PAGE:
The Liberty Head quarter eagles were not officially recorded as having been minted in 1841 at all. However, about 12-15 of these $2.50 Liberty Head gold coins likely exist. They were most likely minted as proofs for the purpose of being included in sets. If you can find one of these in Extremely Fine condition, it would be worth closed to six figures, and if in Uncirculated MS-60 condition, possibly upwards of $200,000!
The 1854-S Liberty Head quarter eagle is among the rarest U.S. regular strike coins, with a mintage of only 346 coins. It appears that these coins were being used rather than collected early on because almost all of the known specimens are in no better than Very Fine condition now. The Harry Bass collection had one of these coins in AU50, but other than that, there are none known higher than Very Fine. This highly collectible coin in Very Fine condition will bring well into the six figures.
Charlotte & Dahlonega $2.50 Liberty Heads
No discussion of $2.50 Liberty Head gold coins would be complete without addressing the approximate eleven year run of coins produced by the Dahlonega and Charlotte Mints from the late 1840’s to late 1850’s.
The first of these coins were produced in 1848. Mintages of the Charlotte and Dahlonega gold coins that year were 16,788 and 13,771, respectively. The inaugural year saw more of these coins produced than just about any other year.
The lowest minted Charlotte-issued $2.50 Liberty Head was produced in 1855 with a mintage of only 3,677 coins. Circulated condition coins from this year typically begin in the $2,000 range. In contrast, the lowest minted Dahlonega gold coin was produced in 1856 with a mintage of a mere 874 coins. Circulated condition examples of this coin typically begin in the $5,000 range.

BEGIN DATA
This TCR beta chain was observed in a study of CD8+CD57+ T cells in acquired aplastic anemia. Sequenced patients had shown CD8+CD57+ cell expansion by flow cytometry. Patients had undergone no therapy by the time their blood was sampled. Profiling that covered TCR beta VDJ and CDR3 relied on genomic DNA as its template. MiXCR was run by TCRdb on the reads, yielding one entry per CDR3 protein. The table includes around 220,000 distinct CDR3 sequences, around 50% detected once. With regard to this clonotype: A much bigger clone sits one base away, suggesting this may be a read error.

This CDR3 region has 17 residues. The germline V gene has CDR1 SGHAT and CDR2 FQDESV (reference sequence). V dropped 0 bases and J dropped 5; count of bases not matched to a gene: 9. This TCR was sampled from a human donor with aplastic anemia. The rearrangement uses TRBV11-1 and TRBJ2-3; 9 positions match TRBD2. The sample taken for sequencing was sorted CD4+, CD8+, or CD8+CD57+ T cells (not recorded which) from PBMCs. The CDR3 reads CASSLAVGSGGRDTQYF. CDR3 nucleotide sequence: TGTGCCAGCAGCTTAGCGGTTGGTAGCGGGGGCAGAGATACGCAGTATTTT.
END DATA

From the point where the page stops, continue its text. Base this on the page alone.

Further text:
The last Dahlonega issued coin was in 1859 and the last Charlotte issued coin was in 1860. For those interested in learning more about these short-lived mints, we welcome you to visit our previous piece on U.S. Mints that are no longer in operation.
Tips for Buying and Selling Liberty Head Quarter-Eagles
Because there is such a wide variance between the lowest-valued and highest-valued $2.50 Liberty Head quarter eagles, it makes sense to have your coin professionally authenticated and graded. You will want to know exactly the coin and variety you’re dealing with and have an expert opinion of its value.
Talking to a coin dealer may be the best first step. They can provide you with insight as to the rarity, condition, and an approximate value on your coin. In some cases, they may offer to purchase it from you if you are selling gold coins. On the other hand, if you are planning to buy such a coin, they can either sell it to you, help you locate it through their network, or offer appraisal services if you want to buy from someone else.
Where to Find an Expert on Pre-1933 Gold Coins
If you are looking for an expert who can help you determine the buying or selling price of a pre-1933 gold coin, consider coming to Atlanta Gold & Coin Buyers. We have extensive knowledge of these precious metals coins and much experience in recognizing the varieties.
Our team of experts can ensure that you know what your coin is and what it’s worth. We can help you make the best deal possible or find the missing coin to add to your collection. Talk with us today to learn what to do next in your quest to buy or sell $2.50 Liberty Head gold coins.